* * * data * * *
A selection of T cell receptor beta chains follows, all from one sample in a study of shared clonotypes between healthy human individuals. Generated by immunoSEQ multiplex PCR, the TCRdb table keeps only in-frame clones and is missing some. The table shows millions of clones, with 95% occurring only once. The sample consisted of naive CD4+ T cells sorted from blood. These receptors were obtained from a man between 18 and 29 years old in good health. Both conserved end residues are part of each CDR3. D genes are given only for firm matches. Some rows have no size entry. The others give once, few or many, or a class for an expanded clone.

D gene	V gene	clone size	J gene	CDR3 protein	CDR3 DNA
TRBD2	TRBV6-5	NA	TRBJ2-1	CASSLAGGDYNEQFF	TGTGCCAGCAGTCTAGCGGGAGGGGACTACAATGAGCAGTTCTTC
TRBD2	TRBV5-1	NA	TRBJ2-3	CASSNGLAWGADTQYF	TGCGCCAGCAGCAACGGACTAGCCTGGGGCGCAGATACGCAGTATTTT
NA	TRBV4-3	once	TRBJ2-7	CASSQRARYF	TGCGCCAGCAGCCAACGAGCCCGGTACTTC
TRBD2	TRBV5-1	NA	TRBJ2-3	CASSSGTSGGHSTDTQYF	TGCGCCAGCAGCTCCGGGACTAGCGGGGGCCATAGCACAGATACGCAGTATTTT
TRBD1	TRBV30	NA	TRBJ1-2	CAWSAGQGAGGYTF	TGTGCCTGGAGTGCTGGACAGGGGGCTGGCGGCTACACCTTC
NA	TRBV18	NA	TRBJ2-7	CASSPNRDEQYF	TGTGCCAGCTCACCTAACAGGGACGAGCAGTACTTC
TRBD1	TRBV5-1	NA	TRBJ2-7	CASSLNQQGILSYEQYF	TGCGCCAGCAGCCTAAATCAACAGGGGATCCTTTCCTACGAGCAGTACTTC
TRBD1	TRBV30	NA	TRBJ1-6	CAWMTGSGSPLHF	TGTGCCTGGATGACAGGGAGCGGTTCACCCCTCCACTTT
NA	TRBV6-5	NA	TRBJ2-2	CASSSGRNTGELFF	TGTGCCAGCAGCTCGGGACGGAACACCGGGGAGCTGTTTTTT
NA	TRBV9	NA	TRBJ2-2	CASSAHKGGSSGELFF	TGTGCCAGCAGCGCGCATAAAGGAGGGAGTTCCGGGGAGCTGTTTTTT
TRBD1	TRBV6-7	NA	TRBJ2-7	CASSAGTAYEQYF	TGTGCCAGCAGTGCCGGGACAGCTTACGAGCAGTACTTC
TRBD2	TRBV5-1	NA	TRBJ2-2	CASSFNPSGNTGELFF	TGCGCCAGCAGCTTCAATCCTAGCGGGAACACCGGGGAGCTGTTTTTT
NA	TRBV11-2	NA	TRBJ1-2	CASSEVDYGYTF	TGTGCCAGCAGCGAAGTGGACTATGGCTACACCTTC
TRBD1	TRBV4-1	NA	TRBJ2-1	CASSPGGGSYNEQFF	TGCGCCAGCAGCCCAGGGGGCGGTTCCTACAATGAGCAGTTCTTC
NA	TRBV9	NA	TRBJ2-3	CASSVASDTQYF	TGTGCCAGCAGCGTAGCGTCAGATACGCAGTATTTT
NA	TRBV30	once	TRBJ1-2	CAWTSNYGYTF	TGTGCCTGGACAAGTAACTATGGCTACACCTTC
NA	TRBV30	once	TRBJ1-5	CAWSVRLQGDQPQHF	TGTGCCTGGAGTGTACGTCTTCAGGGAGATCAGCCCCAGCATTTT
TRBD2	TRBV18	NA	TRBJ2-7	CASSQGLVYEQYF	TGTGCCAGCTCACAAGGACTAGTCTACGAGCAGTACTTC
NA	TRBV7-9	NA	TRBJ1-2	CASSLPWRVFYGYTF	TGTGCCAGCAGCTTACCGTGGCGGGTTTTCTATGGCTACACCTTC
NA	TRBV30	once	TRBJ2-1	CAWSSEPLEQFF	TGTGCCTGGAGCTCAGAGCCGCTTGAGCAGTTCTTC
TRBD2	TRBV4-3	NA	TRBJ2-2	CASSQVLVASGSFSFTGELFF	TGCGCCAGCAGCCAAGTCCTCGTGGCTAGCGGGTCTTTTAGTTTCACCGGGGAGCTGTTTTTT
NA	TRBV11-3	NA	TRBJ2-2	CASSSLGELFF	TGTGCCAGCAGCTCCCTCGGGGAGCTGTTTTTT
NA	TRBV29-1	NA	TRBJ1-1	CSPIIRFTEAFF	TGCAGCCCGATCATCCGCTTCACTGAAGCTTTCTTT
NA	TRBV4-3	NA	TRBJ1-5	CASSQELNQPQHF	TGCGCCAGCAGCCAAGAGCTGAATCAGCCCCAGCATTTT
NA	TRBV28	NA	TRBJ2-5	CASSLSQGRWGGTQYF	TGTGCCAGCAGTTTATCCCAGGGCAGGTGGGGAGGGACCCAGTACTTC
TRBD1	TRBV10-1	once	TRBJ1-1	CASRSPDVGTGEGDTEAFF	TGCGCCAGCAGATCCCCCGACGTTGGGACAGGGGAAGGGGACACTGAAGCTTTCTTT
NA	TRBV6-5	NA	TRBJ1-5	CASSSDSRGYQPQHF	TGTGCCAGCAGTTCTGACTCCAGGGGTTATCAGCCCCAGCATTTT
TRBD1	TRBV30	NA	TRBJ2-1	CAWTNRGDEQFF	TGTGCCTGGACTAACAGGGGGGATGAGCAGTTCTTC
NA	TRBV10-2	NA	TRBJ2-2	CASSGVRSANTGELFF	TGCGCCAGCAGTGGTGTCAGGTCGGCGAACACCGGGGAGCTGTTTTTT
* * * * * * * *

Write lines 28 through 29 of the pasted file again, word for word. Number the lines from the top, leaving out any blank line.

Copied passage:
TRBD1	TRBV10-1	once	TRBJ1-1	CASRSPDVGTGEGDTEAFF	TGCGCCAGCAGATCCCCCGACGTTGGGACAGGGGAAGGGGACACTGAAGCTTTCTTT
NA	TRBV6-5	NA	TRBJ1-5	CASSSDSRGYQPQHF	TGTGCCAGCAGTTCTGACTCCAGGGGTTATCAGCCCCAGCATTTT